Tip of the Month: Where to Fish for Nighttime Crappie

By John Phillips


During the summer months, crappie are looking for cool, highly oxygenated water near structure. When the water temperature heats up, the fish often will be found on the edges of a river channel or a deep creek channel. Often the very best place to locate crappie schooled-up during the summer months is on the point formed where a creek channel runs into a river channel. If this spot also has stumps and logs on it, then you’ll often find a summertime, nighttime, crappie hotspot.

Crappie may travel these river and creek channels much like motorists travel interstate highways. These areas are where the most baitfish will be found, and the crappie will follow the bait. When you concentrate the baitfish with a light, crappie traveling along these channels will come in to feed when they see the light and the large numbers of baitfish.

If you don’t have a depth sounder or a lake map that shows underwater river and creek channels, you still can find the creek and river channel drop-offs and ledges where crappie concentrate during the summer months. Bridges and railroad trestles which cross structures like creeks, rivers and lakes usually effectively concentrate nighttime crappie. The pilings that stand along the edges or in the middles of underwater creek or river channels offer structure for the crappie to hold on as well as provide a place for baitfish to hold.

Also generally some current is present around pilings. The crappie can hold on the down-current side of the pilings in the slack water and then move out into the current to feed.  Too, the pilings offer vertical structure, which allows the crappie to position themselves close to cover in the segment of water with the most comfortable temperature as well as the most dissolved oxygen. On many lakes throughout the nation, the area under bridges may resemble a small village at night and on weekends where from 10 to 100 boats may be lined up under the bridges with all the fishermen angling for slabs.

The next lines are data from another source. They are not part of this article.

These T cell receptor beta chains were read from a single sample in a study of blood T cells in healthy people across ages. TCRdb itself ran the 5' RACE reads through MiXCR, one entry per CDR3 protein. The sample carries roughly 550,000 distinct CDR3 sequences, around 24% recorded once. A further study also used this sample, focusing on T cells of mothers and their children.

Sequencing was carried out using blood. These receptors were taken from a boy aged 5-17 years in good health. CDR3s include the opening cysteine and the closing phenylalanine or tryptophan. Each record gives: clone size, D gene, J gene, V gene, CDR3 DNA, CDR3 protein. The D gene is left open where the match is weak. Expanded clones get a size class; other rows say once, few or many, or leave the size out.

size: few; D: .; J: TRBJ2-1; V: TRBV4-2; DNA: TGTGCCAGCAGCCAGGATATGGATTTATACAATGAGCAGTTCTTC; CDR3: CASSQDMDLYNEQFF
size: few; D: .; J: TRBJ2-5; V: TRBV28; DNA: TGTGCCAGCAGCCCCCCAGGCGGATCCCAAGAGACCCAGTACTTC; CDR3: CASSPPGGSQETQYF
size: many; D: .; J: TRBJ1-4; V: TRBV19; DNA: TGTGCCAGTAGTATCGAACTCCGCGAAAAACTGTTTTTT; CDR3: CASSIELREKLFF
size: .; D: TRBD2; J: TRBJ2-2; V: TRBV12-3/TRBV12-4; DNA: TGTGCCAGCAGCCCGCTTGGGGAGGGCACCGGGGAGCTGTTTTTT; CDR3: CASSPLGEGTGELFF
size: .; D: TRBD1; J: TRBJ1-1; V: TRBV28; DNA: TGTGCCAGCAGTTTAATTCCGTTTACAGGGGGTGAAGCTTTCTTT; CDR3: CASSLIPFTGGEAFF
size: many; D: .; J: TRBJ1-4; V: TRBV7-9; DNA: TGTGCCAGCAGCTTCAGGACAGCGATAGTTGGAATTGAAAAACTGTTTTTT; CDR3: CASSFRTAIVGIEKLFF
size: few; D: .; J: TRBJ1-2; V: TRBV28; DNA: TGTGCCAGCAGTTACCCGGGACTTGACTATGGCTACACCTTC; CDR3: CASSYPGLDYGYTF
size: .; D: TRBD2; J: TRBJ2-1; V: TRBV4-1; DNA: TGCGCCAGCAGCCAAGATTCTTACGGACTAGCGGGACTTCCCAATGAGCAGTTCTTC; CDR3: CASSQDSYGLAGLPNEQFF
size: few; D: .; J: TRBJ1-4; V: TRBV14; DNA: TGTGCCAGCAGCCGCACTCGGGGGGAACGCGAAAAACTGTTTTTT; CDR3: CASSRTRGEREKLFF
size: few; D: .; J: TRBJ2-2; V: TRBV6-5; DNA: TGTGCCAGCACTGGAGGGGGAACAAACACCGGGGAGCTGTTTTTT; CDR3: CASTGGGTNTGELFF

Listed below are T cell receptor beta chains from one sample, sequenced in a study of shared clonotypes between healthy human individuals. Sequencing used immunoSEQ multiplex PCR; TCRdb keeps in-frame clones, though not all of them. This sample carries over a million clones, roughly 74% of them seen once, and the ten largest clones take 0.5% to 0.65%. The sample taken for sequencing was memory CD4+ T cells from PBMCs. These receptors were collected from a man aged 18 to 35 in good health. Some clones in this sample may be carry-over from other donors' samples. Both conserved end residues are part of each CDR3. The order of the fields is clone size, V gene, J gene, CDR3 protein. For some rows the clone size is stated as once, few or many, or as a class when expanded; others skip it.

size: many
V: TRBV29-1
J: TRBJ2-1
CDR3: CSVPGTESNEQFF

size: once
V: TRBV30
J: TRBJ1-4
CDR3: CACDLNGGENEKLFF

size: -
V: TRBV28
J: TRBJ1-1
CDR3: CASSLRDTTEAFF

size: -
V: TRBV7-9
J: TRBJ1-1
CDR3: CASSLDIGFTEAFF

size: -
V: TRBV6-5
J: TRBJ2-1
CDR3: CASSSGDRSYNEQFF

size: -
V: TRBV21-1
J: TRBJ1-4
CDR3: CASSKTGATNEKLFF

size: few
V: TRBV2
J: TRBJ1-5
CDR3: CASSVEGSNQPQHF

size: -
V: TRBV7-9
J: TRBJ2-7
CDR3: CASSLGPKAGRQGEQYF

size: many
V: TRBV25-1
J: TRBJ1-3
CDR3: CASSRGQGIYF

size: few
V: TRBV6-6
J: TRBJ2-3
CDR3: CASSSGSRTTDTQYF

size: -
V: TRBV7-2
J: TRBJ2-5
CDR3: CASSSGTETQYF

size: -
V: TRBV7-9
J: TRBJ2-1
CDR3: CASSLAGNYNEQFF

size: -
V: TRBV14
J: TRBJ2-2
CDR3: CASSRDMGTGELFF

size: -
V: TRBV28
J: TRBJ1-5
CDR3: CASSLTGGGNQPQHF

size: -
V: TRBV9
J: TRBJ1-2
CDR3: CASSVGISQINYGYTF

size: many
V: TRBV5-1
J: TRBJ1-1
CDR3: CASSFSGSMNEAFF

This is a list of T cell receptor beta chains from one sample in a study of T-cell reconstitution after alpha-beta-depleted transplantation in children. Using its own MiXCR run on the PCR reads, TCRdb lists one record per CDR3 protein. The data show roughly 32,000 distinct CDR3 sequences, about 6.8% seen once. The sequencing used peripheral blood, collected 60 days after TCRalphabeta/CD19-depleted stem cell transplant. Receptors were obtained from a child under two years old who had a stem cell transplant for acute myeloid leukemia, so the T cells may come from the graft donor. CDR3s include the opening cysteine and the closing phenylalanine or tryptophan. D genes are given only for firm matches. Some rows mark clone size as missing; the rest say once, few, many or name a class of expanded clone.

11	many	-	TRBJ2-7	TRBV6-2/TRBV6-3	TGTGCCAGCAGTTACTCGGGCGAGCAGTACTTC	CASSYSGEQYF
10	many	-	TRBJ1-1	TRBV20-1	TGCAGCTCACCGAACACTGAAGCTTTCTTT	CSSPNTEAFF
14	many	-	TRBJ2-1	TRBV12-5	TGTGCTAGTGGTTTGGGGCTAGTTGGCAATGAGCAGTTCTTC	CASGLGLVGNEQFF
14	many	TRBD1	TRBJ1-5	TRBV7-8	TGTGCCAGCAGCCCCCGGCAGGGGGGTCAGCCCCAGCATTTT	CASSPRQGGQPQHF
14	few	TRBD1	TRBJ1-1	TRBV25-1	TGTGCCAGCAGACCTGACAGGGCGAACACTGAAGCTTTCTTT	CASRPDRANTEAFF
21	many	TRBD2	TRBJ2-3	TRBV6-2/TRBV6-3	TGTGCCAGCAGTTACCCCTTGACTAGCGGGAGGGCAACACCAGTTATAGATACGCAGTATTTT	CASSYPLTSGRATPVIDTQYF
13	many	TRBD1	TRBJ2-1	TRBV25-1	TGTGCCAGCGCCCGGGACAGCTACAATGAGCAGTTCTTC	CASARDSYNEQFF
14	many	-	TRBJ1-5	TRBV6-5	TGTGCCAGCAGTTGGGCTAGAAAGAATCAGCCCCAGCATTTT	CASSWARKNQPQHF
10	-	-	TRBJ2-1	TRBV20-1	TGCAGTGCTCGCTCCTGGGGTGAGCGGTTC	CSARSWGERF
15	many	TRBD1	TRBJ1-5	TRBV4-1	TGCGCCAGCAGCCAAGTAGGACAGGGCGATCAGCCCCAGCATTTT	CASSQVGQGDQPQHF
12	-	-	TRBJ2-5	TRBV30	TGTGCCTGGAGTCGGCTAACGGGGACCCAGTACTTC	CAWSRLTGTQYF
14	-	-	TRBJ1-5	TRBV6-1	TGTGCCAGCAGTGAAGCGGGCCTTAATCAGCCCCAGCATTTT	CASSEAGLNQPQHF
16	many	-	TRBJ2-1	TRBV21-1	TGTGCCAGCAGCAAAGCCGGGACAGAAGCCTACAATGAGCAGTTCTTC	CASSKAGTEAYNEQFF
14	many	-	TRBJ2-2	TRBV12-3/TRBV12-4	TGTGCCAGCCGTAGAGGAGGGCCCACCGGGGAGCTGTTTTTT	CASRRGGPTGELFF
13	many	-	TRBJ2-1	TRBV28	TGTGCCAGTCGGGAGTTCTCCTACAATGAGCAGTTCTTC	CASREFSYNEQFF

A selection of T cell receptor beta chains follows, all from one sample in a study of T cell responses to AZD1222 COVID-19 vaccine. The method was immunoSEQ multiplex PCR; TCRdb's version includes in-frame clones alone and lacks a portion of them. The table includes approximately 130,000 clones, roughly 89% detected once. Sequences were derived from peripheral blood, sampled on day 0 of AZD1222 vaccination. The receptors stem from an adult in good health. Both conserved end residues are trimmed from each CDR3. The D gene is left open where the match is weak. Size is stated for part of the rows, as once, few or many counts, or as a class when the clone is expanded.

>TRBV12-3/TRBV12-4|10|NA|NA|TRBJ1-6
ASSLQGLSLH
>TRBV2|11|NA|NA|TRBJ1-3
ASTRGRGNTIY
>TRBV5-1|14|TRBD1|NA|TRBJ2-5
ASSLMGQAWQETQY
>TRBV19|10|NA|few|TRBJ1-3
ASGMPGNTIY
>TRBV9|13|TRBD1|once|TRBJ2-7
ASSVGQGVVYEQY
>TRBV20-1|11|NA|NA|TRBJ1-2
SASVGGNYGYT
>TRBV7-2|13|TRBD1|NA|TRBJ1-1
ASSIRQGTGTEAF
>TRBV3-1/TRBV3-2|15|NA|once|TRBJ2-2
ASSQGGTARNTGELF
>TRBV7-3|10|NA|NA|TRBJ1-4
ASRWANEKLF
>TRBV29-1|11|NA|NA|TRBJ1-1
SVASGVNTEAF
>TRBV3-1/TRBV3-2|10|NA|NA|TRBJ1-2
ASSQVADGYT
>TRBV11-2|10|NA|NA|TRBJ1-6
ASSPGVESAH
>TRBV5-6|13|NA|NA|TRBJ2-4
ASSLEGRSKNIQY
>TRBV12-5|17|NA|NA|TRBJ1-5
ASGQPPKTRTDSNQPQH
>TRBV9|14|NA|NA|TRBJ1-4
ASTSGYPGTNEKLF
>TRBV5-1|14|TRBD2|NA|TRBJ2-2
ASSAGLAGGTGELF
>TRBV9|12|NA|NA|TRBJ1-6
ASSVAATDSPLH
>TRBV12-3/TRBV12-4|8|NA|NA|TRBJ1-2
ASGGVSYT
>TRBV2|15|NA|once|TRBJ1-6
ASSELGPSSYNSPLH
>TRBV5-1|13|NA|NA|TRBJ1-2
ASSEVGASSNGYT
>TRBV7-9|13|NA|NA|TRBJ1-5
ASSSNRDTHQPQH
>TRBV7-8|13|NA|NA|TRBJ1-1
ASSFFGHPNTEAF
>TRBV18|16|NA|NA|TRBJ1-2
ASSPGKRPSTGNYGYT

One of the advantages associated with night fishing in many lakes is your inability to communicate to the fish that crappie is the only species you’re attempting to catch. Often at night, you will take largemouth bass, smallmouth bass, striped bass, hybrid striped bass, white bass and an occasional bluegill and catfish while crappie fishing.  Many species of fish travel these river ledges and drop-offs. When you concentrate the baitfish with a light, generally you also will draw in other species of fish besides crappie to that light.

Another advantage of night fishing for crappie is the fact that many states permit a two-day limit for anglers who fish all night. Conceivably you can catch one limit of crappie before 12:00 midnight as well as another limit of crappie before daylight the next morning.  However, this type of regulation is a state-by-state call.  Check with the conservation officer in your state to learn what the regulations are for night fishing on the lakes you plan to angle.

To learn more about how to catch crappie during the hot summer months check out  “Crappie: How to Catch Them Spring and Summer”, available in both eBook, print and audible formats http://amzn.to/WGaJLT